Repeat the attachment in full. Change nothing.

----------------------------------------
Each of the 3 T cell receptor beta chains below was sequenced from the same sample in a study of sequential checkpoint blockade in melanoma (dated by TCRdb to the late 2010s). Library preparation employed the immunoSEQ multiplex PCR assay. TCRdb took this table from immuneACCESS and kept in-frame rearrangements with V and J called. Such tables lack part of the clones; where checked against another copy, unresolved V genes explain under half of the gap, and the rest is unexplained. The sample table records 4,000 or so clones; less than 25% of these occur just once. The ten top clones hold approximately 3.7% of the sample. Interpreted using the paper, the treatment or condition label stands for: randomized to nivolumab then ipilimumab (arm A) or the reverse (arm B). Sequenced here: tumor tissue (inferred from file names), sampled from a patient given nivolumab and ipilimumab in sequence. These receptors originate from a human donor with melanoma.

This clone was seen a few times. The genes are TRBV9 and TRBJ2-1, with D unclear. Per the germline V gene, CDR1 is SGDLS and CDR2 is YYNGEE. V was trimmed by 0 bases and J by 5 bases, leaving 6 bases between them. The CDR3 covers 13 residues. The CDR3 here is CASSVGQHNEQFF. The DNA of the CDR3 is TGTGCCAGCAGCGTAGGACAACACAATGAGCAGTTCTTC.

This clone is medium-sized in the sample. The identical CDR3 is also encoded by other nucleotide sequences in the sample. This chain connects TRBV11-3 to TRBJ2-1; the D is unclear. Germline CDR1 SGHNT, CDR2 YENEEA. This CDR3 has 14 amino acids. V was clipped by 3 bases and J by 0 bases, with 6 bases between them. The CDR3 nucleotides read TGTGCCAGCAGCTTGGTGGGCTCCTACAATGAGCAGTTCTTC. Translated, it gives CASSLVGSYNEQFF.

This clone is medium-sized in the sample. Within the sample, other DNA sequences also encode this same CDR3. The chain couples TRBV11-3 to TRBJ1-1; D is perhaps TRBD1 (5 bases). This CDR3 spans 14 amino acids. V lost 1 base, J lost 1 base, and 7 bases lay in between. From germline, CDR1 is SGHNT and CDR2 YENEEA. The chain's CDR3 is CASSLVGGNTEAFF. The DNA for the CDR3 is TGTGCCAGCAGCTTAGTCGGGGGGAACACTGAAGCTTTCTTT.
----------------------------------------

Each of the 3 T cell receptor beta chains below was sequenced from the same sample in a study of sequential checkpoint blockade in melanoma (dated by TCRdb to the late 2010s). Library preparation employed the immunoSEQ multiplex PCR assay. TCRdb took this table from immuneACCESS and kept in-frame rearrangements with V and J called. Such tables lack part of the clones; where checked against another copy, unresolved V genes explain under half of the gap, and the rest is unexplained. The sample table records 4,000 or so clones; less than 25% of these occur just once. The ten top clones hold approximately 3.7% of the sample. Interpreted using the paper, the treatment or condition label stands for: randomized to nivolumab then ipilimumab (arm A) or the reverse (arm B). Sequenced here: tumor tissue (inferred from file names), sampled from a patient given nivolumab and ipilimumab in sequence. These receptors originate from a human donor with melanoma.

This clone was seen a few times. The genes are TRBV9 and TRBJ2-1, with D unclear. Per the germline V gene, CDR1 is SGDLS and CDR2 is YYNGEE. V was trimmed by 0 bases and J by 5 bases, leaving 6 bases between them. The CDR3 covers 13 residues. The CDR3 here is CASSVGQHNEQFF. The DNA of the CDR3 is TGTGCCAGCAGCGTAGGACAACACAATGAGCAGTTCTTC.

This clone is medium-sized in the sample. The identical CDR3 is also encoded by other nucleotide sequences in the sample. This chain connects TRBV11-3 to TRBJ2-1; the D is unclear. Germline CDR1 SGHNT, CDR2 YENEEA. This CDR3 has 14 amino acids. V was clipped by 3 bases and J by 0 bases, with 6 bases between them. The CDR3 nucleotides read TGTGCCAGCAGCTTGGTGGGCTCCTACAATGAGCAGTTCTTC. Translated, it gives CASSLVGSYNEQFF.

This clone is medium-sized in the sample. Within the sample, other DNA sequences also encode this same CDR3. The chain couples TRBV11-3 to TRBJ1-1; D is perhaps TRBD1 (5 bases). This CDR3 spans 14 amino acids. V lost 1 base, J lost 1 base, and 7 bases lay in between. From germline, CDR1 is SGHNT and CDR2 YENEEA. The chain's CDR3 is CASSLVGGNTEAFF. The DNA for the CDR3 is TGTGCCAGCAGCTTAGTCGGGGGGAACACTGAAGCTTTCTTT.